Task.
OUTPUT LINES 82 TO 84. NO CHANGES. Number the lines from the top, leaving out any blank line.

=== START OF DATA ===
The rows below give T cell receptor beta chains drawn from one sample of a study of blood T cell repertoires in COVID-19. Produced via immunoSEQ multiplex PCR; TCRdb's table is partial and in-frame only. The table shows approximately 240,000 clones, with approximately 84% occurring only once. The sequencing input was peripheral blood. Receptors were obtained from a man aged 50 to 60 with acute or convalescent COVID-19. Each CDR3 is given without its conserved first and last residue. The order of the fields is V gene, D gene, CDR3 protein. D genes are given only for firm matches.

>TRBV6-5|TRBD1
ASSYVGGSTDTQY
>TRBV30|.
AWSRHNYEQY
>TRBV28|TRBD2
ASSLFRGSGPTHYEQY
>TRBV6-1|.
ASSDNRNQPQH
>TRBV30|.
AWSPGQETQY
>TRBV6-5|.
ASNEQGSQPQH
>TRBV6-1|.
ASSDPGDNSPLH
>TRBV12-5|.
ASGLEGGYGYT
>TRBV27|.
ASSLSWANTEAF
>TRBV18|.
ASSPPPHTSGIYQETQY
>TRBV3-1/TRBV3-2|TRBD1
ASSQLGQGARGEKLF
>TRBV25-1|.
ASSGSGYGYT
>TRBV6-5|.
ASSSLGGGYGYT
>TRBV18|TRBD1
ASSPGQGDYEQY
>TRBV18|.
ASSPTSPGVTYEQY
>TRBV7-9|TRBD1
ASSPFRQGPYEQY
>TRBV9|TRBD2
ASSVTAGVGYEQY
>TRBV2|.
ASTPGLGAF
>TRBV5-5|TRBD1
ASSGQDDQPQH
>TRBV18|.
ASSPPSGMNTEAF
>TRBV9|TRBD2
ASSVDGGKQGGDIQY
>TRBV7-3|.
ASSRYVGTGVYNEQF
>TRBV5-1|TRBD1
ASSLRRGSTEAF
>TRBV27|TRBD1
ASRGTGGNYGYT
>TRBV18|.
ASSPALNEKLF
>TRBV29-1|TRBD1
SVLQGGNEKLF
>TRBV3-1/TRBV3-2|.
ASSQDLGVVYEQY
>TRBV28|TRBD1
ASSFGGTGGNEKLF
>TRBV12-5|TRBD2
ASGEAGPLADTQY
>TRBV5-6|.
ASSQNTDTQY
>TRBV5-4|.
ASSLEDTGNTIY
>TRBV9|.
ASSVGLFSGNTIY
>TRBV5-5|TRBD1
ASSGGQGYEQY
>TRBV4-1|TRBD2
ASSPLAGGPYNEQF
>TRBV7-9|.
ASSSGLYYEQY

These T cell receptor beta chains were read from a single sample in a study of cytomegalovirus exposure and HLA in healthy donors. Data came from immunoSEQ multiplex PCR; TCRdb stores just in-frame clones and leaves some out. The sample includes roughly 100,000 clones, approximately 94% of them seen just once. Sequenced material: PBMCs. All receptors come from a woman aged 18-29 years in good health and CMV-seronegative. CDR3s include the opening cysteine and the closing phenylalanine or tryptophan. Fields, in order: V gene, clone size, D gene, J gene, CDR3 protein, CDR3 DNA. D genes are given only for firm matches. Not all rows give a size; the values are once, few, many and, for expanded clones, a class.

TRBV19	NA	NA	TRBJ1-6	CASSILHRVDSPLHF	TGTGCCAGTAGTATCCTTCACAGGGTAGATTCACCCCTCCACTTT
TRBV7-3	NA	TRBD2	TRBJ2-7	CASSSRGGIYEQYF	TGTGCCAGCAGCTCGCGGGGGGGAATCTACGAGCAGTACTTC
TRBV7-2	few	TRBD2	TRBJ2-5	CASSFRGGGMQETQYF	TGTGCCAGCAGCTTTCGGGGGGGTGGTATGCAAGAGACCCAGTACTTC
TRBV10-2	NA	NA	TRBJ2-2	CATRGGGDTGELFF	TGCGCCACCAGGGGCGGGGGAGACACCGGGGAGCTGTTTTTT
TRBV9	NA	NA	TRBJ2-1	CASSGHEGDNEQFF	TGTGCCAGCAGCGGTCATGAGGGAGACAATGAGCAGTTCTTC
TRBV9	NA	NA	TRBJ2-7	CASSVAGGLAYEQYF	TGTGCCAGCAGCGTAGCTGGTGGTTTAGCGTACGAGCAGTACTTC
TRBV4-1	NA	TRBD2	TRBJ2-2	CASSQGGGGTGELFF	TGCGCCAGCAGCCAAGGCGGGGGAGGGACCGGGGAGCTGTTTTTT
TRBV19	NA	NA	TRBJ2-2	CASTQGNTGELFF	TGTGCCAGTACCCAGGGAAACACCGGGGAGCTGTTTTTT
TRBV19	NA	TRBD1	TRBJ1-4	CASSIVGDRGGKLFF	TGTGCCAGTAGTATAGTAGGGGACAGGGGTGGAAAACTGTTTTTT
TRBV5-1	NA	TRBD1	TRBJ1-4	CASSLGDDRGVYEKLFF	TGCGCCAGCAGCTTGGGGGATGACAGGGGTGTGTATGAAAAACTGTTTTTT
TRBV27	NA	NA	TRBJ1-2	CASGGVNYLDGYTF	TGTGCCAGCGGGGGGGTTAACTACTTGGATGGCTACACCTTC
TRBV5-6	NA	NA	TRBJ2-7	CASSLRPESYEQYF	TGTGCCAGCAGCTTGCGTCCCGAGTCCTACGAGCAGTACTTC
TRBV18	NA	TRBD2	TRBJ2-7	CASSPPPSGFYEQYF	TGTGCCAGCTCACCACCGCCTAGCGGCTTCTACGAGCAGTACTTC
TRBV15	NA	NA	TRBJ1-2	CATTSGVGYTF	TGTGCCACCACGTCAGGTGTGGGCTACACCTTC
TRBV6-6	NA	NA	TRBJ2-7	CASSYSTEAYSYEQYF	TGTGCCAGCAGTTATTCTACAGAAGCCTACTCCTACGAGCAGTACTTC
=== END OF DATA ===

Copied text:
TRBV5-1	NA	TRBD1	TRBJ1-4	CASSLGDDRGVYEKLFF	TGCGCCAGCAGCTTGGGGGATGACAGGGGTGTGTATGAAAAACTGTTTTTT
TRBV27	NA	NA	TRBJ1-2	CASGGVNYLDGYTF	TGTGCCAGCGGGGGGGTTAACTACTTGGATGGCTACACCTTC
TRBV5-6	NA	NA	TRBJ2-7	CASSLRPESYEQYF	TGTGCCAGCAGCTTGCGTCCCGAGTCCTACGAGCAGTACTTC